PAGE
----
But despite these misgivings of ”ROBIN HOOD”, I ended up enjoying it very much. Ridley Scott and screenwriter Brian Helgeland did a pretty damn good job in portraying the Robin Hood legend from a new and completely fresh point-of-view. Well, perhaps it was not completely fresh. After all, the movie is obviously an origins tale about how one Robin Longstride became “Robin Hood”. I have seen a similar origins tale in the 1991 Kevin Reynolds film, ”ROBIN HOOD: PRINCE OF THIEVES”. However, Robin’s origin tale was merely rushed in that film’s first half hour. Scott and Helgeland decided to create a more in-depth story about the outlaw’s origin in this film. In fact, the movie only featured one scene in which Robin and his friends actually participated in an act of theft. It involved the return of grain confiscated by the Crown. I would not be surprised if many had complained about this, considering that it went against the traditional grain of what to expect in a movie about Robin Hood. However, I was too busy enjoying the movie to really care.

Another aspect of ”ROBIN HOOD” that I found very admirable was its complex portrayal of the English Royal Family. Most versions of the Robin Hood tale tend to have conflicting views of the two Royal brothers – Richard and John. John is usually portrayed as a sniveling and greedy prince who resented the reputation of his older brother. And Richard is usually portrayed as the older and noble brother – something of a “straight arrow” type. Scott and Helgeland somewhat skewered these portraits in the movie. Superficially, Richard is portrayed as noble, popular with his men and pure at heart. Yet, a closer look at the monarch revealed him to be avaricious, thin-skinned and somewhat petty. After all, the movie did start with him leading an attack against a French noble’s castle in an attempt to ransack it for riches to add to the Royal coffers. And when Robin Longstride revealed his true feelings about a vicious battle led by Richard in Jeruseleum upon the monarch’s urging, the archer and his friends found themselves locked in a wooden stock during Richard’s last battle. Prince (later King) John is portrayed as an arrogant and selfish young man only concerned with his desires and ego. Yet, the second half of the movie also portrayed him as a man willing to fight alongside his men in the defense of England and willing to occasionally listen to good advice. Neither Richard nor John are portrayed in a one-dimensional manner. Which I found very satisfying.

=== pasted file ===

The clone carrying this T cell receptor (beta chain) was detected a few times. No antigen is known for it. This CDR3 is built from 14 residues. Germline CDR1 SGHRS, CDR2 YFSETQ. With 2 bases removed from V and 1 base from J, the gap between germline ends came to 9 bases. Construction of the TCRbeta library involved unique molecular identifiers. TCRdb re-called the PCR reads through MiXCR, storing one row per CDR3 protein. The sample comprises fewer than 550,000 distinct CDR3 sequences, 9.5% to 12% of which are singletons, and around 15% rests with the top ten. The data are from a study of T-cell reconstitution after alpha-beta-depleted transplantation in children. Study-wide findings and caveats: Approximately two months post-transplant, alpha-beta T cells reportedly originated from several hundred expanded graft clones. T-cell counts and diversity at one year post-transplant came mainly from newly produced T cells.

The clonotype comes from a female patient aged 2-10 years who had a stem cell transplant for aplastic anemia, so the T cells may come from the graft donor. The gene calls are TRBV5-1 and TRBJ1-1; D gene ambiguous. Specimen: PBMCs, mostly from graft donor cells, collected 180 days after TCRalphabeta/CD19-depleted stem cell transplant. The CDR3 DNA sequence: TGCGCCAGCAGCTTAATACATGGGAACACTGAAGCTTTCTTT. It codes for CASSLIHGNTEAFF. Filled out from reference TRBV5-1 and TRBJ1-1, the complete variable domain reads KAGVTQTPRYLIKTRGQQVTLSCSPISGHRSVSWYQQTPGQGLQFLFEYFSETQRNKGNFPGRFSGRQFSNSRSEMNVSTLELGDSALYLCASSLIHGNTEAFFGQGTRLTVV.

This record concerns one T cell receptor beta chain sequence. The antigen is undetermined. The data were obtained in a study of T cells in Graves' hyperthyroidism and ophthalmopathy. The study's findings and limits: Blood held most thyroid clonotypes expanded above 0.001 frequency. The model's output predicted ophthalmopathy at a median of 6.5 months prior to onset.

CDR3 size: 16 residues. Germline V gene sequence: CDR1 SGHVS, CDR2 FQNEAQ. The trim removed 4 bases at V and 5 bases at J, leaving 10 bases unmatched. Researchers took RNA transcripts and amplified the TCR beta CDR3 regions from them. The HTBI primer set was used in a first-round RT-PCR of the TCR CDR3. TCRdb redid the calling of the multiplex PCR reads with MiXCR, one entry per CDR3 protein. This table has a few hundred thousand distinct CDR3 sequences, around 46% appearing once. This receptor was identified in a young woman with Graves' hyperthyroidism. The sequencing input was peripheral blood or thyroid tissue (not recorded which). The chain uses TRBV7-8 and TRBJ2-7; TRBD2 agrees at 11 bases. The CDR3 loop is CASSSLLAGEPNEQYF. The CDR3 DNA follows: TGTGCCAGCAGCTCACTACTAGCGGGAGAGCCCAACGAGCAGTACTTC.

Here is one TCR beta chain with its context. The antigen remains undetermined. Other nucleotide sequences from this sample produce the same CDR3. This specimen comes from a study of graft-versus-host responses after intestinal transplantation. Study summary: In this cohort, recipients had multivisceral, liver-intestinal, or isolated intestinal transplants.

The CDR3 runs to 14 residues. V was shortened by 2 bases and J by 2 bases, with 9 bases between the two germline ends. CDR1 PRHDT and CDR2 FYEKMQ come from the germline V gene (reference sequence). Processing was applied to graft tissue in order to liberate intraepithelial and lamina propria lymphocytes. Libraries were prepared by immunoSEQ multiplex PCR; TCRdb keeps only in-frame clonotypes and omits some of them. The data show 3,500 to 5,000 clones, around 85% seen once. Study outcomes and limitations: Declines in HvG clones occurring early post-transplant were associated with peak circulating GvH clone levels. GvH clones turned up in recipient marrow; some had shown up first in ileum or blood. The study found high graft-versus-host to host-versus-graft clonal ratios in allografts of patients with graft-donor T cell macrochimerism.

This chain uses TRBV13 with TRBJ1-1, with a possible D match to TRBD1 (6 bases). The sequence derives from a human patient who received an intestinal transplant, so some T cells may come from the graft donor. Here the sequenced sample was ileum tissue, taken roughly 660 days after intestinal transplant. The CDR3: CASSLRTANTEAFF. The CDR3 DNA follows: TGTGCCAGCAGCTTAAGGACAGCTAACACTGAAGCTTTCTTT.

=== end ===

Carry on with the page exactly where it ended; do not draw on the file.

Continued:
In fact, I would go as far to say that ”ROBIN HOOD” is a somewhat complex and tale about the effects of the Third Crusade upon the English Royal Family, its adversarial relationship with France, which ended up lasting for centuries, and the clash between the Crown and the country’s Northern citizens. Mind you, some of these plotlines have popped up in other Robin Hood movies. But Scott and Hegeland managed to weave all of these aspects into the movie’s story with surprising skill. Mind you, they did not achieve this with any perfection, but it turned out to be a lot better than most movies are capable of handling. And all of this culminated in a superbly directed sequence in which King John, Robin and many other Englishmen defended the country’s shores against the invading French. The only aspect that slightly spoiled this scene was the presence of Lady Marion in battle. Some critics have compared this movie unfavorable to the 1938, accusing it of being lifeless and grim. Hmm . . . perhaps they were thinking of another Ridley Scott film. Because ”ROBIN HOOD” struck me as the liveliest film that he has ever directed. It did have its dark moments. But I had no problem with that. Liveliness mixed with some darkness has always appealed to me. I have always had a problem with the lack of darkness in ”THE ADVENTURES OF ROBIN HOOD”. It prevented that movie from having an edge of darkness that I usually like to see in an adventure film.

The movie’s technical aspects were superb. I especially have to give kudos John Mathieson for his beautiful photography. I had feared that ”ROBIN HOOD” would end up with a slightly dark look, which could be found in the 1991 Robin Hood film and even in part of ”GLADIATOR”. Mind you, the France sequences did come off as slightly dark. But once Robin and his friends reached England . . . oh my God! The photography was just beautiful. I can think of three scenes that literally blew my mind – the journey up the Thames River to London, Lady Marion and the Loxley hands working in the fields with the threat of a thunderstorm brewing in the background, and the English Army’s journey to the South East coast near Dover. I also enjoyed Janty Yates’ costumes, as well. Were her costumes historically accurate? I have not the foggiest idea. That particular period in history has never been familiar to me.